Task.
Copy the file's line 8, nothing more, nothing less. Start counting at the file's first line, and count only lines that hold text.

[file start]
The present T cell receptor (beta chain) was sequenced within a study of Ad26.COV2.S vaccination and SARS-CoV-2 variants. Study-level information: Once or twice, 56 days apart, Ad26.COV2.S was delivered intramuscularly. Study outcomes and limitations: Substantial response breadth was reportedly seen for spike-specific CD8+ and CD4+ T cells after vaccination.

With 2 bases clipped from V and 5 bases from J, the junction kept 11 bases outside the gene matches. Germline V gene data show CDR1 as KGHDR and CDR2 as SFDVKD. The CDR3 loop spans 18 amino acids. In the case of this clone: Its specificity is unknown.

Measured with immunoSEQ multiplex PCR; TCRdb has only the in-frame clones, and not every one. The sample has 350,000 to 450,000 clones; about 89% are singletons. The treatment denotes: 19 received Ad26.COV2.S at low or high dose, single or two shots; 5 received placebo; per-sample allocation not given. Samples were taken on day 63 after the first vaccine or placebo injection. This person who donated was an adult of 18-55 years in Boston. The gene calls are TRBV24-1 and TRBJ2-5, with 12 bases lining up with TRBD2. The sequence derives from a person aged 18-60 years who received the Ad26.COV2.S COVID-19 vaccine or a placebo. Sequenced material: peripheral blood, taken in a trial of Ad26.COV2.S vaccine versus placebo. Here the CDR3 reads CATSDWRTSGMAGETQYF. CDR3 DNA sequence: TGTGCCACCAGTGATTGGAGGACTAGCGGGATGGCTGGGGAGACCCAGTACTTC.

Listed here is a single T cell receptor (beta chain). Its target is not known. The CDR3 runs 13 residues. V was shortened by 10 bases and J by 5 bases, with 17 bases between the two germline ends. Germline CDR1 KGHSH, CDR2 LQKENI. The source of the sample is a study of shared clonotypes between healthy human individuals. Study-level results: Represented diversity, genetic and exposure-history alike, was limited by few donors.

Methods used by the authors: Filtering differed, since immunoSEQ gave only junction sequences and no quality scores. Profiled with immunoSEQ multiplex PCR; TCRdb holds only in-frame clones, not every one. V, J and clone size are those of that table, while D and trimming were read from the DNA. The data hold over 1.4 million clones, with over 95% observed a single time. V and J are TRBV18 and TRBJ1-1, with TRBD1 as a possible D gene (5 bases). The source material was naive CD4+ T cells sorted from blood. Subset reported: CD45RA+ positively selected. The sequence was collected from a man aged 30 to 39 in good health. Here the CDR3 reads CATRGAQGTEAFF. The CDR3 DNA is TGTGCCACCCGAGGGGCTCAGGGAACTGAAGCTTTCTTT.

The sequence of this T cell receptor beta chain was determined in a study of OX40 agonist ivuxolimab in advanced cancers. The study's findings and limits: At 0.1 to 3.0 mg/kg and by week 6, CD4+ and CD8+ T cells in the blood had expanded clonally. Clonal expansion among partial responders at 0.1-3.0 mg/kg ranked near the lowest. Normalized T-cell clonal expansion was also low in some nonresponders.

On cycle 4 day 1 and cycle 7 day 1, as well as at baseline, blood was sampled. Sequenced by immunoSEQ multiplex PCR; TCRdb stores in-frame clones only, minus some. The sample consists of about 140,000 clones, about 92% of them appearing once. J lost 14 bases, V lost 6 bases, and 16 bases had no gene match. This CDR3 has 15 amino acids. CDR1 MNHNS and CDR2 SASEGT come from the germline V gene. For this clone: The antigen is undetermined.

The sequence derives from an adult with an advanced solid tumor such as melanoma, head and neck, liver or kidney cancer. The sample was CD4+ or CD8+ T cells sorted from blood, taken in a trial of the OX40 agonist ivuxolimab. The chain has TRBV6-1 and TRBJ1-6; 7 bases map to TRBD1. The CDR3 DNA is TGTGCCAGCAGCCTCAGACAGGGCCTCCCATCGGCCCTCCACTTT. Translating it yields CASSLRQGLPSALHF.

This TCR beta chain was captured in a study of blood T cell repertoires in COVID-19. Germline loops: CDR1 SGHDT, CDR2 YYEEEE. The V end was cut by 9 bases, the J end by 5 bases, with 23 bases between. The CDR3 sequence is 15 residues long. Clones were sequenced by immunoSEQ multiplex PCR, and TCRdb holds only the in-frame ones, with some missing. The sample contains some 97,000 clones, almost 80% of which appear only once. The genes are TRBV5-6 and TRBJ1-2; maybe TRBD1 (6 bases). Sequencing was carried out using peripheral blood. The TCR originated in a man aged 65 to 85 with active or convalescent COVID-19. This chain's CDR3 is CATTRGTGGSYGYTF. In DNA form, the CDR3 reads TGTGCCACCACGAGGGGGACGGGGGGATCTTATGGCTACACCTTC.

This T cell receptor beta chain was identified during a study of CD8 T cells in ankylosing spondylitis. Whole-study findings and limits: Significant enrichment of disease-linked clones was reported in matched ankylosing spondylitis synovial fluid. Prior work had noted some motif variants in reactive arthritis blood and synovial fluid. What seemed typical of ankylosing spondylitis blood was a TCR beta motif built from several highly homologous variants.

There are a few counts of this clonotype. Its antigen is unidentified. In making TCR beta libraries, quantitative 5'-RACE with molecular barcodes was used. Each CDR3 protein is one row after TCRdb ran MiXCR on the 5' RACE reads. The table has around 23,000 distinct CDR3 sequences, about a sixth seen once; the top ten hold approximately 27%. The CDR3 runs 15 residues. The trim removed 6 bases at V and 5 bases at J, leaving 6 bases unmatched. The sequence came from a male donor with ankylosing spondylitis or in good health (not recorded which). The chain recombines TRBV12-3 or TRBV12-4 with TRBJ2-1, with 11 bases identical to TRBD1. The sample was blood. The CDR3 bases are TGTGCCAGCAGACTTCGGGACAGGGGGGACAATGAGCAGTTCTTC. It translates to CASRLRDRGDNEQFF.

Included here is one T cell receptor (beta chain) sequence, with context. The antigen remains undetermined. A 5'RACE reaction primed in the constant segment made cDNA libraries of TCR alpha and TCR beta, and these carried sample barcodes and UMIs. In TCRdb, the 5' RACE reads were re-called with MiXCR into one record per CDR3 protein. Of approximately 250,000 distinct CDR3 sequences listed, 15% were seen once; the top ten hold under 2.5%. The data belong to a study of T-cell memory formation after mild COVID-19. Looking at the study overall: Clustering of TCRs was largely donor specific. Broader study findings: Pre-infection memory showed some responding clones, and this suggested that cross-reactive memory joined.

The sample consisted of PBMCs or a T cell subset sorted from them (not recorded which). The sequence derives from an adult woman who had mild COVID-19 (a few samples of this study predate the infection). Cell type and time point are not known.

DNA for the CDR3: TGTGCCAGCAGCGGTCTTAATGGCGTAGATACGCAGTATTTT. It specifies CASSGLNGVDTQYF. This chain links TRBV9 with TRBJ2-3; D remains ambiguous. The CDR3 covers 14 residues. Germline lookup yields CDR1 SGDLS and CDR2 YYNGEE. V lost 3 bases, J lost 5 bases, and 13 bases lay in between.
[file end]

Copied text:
The sequence derives from an adult with an advanced solid tumor such as melanoma, head and neck, liver or kidney cancer. The sample was CD4+ or CD8+ T cells sorted from blood, taken in a trial of the OX40 agonist ivuxolimab. The chain has TRBV6-1 and TRBJ1-6; 7 bases map to TRBD1. The CDR3 DNA is TGTGCCAGCAGCCTCAGACAGGGCCTCCCATCGGCCCTCCACTTT. Translating it yields CASSLRQGLPSALHF.